It used to be cancer that was hidden, something that people didn’t want to talk about because of the associated connotations of illness, pain and dying.The big taboo of today remains on the table, with as yet too little serious or major concerted input particularly on the part of Governments, to put this subject on everybody’s lips and get some action happening, and quickly.
What is this taboo?
It’s called dementia, the disease we are scared of, too scared to move out of the blaring headlights that are warning us of the impending tsunami of people likely to be living with or caring for someone with this disease.
The release of the film “The Iron Lady” may help with this, by encouraging discussion between families, between friends and perhaps politicians to really look at what dementia actually is, and what we can all do to help ourselves to resist the onset of this disease as well as to know what to do if we ourselves, or our partner or family member is affected.
In a newspaper article in the London Evening Standard Jan 11th the British Government Minister for Mental Healthcare Paul Burstow commented on the fact that there are over 40,000 people living in London who have dementia and are unaware of it. Now that is a worry.
There are already 65,000 people in London who have been diagnosed with dementia, with 26,00 receiving some form of treatment.
He worries that this lingering taboo means many of these people face a delay in diagnosis or appropriate help because of the stigma attached. It’s easier to ignore or deny a parent’ s increasing forgetfulness and memory lapses until the crunch time occurs. This condemns them, to what he believes is a more miserable life and who will in the long run end up in hospital, receiving poorer care that may not be dementia specific. It of course removes the precious time remaining to them, when they and their families could be receiving advice and counselling about the management options and help care that is available.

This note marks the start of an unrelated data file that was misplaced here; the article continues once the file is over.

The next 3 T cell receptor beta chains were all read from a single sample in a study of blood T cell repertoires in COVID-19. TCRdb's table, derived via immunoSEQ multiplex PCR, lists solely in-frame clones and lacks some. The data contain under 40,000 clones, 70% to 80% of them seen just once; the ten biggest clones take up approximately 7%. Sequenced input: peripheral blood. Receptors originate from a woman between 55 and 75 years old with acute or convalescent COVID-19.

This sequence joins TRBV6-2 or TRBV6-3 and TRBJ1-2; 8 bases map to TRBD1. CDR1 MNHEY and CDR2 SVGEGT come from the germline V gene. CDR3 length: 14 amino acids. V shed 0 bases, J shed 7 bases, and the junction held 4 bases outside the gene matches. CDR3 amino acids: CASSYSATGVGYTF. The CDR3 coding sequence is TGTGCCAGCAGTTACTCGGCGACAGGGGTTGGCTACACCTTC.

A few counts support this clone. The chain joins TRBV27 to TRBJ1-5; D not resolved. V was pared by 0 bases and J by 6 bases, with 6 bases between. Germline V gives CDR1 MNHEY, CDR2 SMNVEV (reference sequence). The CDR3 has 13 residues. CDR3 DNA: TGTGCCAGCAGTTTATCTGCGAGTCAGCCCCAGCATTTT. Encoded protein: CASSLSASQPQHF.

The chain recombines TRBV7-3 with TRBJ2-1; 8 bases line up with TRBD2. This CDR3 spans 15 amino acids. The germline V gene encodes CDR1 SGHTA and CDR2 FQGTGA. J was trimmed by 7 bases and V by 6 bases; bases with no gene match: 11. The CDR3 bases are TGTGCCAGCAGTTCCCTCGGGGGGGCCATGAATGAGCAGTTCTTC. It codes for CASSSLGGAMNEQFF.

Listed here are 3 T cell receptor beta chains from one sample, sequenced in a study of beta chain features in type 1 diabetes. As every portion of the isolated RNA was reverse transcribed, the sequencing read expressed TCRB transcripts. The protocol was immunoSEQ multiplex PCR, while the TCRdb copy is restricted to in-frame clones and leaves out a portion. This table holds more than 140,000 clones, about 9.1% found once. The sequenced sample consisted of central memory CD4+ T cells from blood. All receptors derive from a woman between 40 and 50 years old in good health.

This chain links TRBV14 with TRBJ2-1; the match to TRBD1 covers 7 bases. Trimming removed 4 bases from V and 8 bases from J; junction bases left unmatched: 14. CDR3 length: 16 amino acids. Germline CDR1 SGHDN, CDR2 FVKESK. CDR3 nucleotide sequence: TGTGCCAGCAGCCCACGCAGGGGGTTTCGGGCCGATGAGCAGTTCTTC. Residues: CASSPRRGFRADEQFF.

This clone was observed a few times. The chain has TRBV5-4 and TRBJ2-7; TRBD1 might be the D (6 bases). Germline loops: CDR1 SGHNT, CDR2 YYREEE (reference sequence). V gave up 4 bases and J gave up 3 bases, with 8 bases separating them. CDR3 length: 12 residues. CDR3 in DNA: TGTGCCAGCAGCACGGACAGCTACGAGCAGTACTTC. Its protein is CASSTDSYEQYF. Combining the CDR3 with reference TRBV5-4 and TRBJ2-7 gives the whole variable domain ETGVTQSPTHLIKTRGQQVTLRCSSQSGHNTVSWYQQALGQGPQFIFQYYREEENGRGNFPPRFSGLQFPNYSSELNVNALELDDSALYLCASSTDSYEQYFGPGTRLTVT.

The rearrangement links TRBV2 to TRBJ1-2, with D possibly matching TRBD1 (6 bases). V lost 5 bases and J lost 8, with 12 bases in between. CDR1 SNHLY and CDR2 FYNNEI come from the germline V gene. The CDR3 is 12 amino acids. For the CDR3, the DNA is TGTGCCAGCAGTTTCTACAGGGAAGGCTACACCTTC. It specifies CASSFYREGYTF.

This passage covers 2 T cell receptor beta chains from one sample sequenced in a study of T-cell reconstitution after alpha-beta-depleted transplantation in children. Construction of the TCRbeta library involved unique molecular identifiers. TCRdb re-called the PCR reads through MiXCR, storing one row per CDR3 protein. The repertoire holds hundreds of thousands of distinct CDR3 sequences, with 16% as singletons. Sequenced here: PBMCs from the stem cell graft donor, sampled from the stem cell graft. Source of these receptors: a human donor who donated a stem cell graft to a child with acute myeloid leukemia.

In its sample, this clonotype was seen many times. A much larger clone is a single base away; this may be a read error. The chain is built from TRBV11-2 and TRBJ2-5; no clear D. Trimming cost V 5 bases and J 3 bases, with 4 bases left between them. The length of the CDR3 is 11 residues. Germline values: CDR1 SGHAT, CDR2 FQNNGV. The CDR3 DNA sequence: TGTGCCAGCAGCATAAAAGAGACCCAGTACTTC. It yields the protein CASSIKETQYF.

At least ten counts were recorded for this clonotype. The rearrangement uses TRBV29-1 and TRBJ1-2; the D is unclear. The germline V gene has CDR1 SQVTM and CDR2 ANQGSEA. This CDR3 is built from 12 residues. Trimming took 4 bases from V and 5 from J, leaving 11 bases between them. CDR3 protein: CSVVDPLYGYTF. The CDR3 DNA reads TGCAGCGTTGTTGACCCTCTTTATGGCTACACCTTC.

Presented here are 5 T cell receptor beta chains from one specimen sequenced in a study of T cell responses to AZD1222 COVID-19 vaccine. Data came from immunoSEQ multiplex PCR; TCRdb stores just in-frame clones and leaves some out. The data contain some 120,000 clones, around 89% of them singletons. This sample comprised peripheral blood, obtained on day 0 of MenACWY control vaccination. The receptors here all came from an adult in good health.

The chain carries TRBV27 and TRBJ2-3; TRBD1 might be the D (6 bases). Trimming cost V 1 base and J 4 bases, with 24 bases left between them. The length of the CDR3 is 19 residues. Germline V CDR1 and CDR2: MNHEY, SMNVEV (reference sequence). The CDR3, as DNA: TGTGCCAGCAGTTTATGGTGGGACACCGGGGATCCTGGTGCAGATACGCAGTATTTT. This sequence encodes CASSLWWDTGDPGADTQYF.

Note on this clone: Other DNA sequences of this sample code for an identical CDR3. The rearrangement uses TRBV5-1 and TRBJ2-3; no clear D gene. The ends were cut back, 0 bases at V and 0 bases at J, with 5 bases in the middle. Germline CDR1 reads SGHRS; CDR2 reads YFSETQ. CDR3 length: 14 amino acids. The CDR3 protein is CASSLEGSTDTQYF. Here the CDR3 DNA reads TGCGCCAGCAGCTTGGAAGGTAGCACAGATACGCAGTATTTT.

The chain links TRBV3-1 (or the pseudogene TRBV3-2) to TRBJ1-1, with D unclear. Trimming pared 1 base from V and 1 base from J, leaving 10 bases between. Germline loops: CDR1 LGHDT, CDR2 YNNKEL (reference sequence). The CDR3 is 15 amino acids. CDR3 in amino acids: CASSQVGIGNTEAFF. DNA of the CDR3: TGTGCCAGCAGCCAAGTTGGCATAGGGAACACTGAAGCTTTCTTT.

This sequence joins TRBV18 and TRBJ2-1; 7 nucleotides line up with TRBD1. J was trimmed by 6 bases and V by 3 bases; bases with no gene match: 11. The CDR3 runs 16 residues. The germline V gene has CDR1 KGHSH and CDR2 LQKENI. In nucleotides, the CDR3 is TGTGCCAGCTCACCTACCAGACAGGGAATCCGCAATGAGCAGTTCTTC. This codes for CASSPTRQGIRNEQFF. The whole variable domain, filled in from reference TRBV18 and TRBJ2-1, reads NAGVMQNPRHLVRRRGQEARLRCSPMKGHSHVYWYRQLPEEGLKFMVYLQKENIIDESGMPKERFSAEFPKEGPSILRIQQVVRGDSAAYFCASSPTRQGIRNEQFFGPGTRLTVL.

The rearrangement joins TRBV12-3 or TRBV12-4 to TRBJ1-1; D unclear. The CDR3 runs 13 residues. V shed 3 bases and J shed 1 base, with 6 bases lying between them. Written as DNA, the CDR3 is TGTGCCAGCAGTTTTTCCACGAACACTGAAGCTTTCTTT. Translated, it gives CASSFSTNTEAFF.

This undiagnosed group is similar to those people who do not know they have diabetes. It has been known for a long time that there are probably an equivalent number of people who have diabetes, but do not know it, as there are people diagnosed with the condition.
If you have dementia and do not know it, what impact does that have on your own personal safety and those of others if for example you are out and about or driving a car?
Paul Burstow believes it is vital to bring dementia “out of the shadows” and wants London to become the first capital city in the world to be recognised as being “dementia-friendly” where staff in shops, Tube stations, superstores and cinemas are specially trained in helping confused people.
Whether you live in London, Sydney or Timbuktu, the primary message is that it is vital we are not afraid to speak up and talk about dementia.
We need to give ourselves permission to find out if we have memory problems, whether we do have a condition such as dementia and what we can do to ensure we keep safe while living in the community and to be able to access appropriate help.